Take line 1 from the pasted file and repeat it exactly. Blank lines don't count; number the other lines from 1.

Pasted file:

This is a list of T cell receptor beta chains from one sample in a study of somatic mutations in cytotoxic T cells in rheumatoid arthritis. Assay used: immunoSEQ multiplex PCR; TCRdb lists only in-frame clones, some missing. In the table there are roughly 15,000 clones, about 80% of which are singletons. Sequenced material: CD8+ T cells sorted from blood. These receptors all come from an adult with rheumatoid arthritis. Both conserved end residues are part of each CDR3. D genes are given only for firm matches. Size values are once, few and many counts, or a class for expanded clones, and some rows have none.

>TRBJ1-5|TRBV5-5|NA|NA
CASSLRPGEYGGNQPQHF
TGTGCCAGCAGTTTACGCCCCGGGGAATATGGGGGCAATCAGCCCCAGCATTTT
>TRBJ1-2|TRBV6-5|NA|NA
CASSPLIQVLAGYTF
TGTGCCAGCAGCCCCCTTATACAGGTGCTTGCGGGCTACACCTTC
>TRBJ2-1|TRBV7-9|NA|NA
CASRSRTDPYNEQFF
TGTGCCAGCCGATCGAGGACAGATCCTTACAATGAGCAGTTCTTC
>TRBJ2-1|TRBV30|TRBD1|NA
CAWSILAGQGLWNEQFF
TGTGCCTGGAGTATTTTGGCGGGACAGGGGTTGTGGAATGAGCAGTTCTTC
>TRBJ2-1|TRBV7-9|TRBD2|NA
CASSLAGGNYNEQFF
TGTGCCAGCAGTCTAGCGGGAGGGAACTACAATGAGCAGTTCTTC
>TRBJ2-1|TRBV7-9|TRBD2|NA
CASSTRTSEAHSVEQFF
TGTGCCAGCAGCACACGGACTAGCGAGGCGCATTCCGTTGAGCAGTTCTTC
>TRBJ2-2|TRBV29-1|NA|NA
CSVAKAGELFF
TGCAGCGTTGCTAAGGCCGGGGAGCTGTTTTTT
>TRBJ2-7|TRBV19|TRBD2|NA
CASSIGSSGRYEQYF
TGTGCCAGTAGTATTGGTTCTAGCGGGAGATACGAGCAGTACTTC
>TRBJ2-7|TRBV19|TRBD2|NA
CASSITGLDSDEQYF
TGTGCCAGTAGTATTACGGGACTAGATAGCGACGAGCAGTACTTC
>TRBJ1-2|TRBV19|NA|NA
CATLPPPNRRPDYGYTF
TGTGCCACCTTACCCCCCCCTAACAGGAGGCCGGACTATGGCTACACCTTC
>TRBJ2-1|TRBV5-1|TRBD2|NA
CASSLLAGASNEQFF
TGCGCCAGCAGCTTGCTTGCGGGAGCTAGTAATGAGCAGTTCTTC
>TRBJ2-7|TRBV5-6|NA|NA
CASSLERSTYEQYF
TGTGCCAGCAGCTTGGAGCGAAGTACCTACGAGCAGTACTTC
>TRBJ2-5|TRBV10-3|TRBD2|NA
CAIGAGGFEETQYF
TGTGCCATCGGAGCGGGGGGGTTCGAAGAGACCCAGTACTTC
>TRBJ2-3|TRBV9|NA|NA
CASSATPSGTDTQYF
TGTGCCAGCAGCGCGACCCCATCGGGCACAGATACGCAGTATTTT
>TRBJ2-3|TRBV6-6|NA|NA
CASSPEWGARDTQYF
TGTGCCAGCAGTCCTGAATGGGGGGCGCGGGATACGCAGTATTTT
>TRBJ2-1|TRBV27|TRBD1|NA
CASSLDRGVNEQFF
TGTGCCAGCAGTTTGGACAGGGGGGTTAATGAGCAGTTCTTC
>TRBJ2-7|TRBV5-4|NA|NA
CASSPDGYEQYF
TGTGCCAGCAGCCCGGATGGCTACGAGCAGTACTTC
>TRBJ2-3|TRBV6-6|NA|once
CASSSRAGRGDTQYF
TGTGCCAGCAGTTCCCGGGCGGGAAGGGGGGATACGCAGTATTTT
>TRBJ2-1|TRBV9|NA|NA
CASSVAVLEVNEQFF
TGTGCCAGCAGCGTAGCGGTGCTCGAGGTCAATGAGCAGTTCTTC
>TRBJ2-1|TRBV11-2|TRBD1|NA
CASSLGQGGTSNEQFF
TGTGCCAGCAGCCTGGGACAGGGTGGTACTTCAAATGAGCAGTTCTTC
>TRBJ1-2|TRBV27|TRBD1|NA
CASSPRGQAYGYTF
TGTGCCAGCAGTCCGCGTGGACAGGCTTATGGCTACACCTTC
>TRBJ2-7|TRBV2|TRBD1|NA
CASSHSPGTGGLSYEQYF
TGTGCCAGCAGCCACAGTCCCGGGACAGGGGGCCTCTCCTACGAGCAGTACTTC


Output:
This is a list of T cell receptor beta chains from one sample in a study of somatic mutations in cytotoxic T cells in rheumatoid arthritis. Assay used: immunoSEQ multiplex PCR; TCRdb lists only in-frame clones, some missing. In the table there are roughly 15,000 clones, about 80% of which are singletons. Sequenced material: CD8+ T cells sorted from blood. These receptors all come from an adult with rheumatoid arthritis. Both conserved end residues are part of each CDR3. D genes are given only for firm matches. Size values are once, few and many counts, or a class for expanded clones, and some rows have none.